Hawaii’s road woes roll on


Photo by Hawaii Tourism Authority / Tor Johnson

This blog post was written by Stuart Robertson, one of the partners in Kensington Swan’s construction team. 

A Washington DC think tank, Reason Foundation, has released its latest annual report on the cost-effectiveness and performance of US state, as opposed to local, roading infrastructure. Unfortunately for the Aloha State, its overall rating was 48th out of 50. Allowing for metric and currency adjustments, Hawaii’s 1,600 km of state roading (the smallest of any state) costs NZ$54,356 per kilometre to maintain annually, and the overall costs per kilometre of NZ$347,011. Even with this extraordinarily high spend, more than 31% of the urban pavement is in a poor condition, the worst of any state in the US.

Commentators have pointed out that a large proportion of the overall cost is debt incurred by the Department of Transport funding various past projects. It also has to be recognised that with any island state, most of the materials and expertise has to be imported. There are a number of South Pacific islands who suffer from similar issues. Hawaii, however, is one of the most taxed states in the US, and despite an engineering study and report in 2008 on how to improve the roading infrastructure, the recommendations were not adopted. This has changed in the last few months with one of the preventative maintenance measures being adopted.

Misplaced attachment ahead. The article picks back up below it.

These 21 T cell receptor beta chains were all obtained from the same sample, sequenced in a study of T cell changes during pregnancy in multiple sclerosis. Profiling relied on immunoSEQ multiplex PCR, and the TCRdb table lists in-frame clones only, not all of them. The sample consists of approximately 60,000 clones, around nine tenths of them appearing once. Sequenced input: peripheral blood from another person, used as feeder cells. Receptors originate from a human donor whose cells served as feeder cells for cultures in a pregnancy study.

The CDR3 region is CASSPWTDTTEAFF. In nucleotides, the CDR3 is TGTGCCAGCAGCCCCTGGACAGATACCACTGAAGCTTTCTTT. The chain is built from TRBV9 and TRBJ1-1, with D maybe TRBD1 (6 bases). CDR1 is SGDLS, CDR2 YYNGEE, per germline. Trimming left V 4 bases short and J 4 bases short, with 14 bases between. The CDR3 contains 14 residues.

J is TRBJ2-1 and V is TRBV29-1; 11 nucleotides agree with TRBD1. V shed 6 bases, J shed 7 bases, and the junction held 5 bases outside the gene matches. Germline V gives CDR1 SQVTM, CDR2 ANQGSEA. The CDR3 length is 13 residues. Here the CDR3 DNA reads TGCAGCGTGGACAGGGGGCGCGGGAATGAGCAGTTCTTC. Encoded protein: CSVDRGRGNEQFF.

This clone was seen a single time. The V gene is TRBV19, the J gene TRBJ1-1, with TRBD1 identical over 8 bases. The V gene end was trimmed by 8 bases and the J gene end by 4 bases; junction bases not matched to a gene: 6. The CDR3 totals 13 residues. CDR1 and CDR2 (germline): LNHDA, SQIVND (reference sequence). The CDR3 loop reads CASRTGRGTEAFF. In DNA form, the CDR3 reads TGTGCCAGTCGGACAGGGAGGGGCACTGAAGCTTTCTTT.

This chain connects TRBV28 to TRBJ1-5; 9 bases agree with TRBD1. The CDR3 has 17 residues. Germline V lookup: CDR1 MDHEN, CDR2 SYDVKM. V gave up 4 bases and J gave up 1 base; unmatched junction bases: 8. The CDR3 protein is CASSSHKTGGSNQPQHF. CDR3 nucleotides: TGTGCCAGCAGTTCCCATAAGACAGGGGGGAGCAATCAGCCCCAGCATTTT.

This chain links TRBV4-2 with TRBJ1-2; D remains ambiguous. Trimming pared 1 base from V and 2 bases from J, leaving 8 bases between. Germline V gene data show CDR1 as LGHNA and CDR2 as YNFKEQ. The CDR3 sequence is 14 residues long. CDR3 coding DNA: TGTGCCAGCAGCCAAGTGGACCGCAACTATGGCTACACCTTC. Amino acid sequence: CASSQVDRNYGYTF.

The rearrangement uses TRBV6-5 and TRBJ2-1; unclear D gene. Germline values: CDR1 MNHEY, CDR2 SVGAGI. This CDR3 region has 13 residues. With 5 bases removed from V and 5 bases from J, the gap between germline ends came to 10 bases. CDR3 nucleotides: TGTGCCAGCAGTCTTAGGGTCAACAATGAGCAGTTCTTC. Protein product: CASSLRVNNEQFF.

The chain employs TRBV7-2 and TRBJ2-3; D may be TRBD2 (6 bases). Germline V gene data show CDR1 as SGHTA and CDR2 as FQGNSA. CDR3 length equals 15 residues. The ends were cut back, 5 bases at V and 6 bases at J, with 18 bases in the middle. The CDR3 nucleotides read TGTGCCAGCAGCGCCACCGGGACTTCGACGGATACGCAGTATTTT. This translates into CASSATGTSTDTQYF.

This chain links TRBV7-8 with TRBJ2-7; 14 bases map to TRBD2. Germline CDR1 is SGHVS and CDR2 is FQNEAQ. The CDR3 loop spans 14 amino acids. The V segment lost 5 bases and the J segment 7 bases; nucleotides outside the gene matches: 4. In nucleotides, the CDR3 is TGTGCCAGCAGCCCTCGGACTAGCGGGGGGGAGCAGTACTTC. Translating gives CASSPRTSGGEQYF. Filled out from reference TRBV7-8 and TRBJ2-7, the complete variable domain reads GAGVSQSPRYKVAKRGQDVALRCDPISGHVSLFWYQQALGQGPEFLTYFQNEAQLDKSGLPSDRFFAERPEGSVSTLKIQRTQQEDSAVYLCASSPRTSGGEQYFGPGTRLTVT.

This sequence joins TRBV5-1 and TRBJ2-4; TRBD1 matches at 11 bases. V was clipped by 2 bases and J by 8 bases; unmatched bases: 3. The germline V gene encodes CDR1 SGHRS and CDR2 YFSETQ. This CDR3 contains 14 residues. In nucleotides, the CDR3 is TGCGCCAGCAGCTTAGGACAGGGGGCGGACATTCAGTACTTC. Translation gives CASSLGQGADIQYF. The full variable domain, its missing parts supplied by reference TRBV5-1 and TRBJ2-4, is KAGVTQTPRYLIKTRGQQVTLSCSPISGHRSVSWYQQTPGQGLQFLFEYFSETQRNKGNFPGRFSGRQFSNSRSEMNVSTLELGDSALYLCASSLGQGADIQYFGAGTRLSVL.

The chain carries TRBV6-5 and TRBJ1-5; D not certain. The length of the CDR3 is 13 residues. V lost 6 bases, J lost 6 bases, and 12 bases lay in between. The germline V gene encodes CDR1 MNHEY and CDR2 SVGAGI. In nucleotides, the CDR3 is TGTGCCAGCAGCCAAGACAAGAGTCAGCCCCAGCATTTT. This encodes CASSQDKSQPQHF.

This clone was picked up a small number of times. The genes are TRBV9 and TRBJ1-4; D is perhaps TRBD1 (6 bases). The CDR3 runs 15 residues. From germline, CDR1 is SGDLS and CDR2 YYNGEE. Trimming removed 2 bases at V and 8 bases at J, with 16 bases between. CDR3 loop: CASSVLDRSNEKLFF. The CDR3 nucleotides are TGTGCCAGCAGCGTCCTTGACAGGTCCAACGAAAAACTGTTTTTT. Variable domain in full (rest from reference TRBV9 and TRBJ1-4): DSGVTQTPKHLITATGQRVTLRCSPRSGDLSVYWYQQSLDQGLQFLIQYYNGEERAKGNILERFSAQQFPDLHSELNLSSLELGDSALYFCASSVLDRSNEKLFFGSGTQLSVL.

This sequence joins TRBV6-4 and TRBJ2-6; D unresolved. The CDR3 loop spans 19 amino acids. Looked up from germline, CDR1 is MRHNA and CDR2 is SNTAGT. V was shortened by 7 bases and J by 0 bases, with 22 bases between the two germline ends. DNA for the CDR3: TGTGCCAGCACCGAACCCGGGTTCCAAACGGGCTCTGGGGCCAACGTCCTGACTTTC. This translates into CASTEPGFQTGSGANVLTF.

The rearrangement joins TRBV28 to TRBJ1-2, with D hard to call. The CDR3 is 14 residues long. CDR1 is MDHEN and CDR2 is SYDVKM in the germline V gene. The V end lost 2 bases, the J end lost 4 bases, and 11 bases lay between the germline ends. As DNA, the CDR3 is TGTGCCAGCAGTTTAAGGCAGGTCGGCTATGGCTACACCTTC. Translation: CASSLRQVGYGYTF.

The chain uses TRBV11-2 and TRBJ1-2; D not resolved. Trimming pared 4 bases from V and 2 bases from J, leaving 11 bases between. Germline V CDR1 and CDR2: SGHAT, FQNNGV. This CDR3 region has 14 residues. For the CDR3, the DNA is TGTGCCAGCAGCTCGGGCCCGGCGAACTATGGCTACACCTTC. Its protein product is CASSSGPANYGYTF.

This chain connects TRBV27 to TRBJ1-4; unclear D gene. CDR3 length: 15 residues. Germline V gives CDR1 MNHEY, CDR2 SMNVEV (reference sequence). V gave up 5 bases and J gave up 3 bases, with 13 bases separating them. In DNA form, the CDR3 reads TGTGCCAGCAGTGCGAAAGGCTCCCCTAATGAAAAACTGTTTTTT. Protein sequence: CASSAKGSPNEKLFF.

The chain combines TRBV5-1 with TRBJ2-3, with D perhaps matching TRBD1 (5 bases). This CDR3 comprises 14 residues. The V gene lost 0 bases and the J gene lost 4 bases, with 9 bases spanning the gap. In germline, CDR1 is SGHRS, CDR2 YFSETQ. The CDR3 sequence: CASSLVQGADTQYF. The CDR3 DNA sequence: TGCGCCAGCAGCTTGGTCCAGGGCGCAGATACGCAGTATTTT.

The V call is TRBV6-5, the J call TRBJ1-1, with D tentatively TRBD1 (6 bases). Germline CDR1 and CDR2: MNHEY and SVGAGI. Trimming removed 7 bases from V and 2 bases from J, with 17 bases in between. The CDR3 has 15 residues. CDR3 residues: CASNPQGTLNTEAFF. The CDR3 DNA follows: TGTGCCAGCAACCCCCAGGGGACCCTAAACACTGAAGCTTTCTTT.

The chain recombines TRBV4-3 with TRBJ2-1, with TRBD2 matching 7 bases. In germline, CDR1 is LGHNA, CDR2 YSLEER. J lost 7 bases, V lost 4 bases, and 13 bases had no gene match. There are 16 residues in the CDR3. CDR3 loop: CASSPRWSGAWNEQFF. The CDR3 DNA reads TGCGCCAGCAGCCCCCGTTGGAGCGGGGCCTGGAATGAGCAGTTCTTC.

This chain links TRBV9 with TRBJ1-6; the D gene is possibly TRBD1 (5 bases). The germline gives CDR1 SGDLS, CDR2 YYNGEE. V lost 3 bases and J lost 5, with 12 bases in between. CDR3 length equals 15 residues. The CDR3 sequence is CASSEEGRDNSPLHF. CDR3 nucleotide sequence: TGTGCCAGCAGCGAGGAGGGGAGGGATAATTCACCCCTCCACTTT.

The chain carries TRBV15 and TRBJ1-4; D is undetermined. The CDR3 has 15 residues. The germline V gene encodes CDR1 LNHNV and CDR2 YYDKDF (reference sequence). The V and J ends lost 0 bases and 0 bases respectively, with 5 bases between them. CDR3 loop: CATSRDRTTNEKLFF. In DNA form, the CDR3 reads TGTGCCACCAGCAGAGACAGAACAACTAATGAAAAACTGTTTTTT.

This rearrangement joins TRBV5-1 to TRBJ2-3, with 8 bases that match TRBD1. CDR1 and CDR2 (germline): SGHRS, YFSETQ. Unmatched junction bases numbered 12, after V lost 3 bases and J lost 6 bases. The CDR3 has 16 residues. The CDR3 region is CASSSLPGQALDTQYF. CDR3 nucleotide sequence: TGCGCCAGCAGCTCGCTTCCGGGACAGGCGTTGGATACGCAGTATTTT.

New Zealand can be very proud of the quality of its national roading infrastructure.

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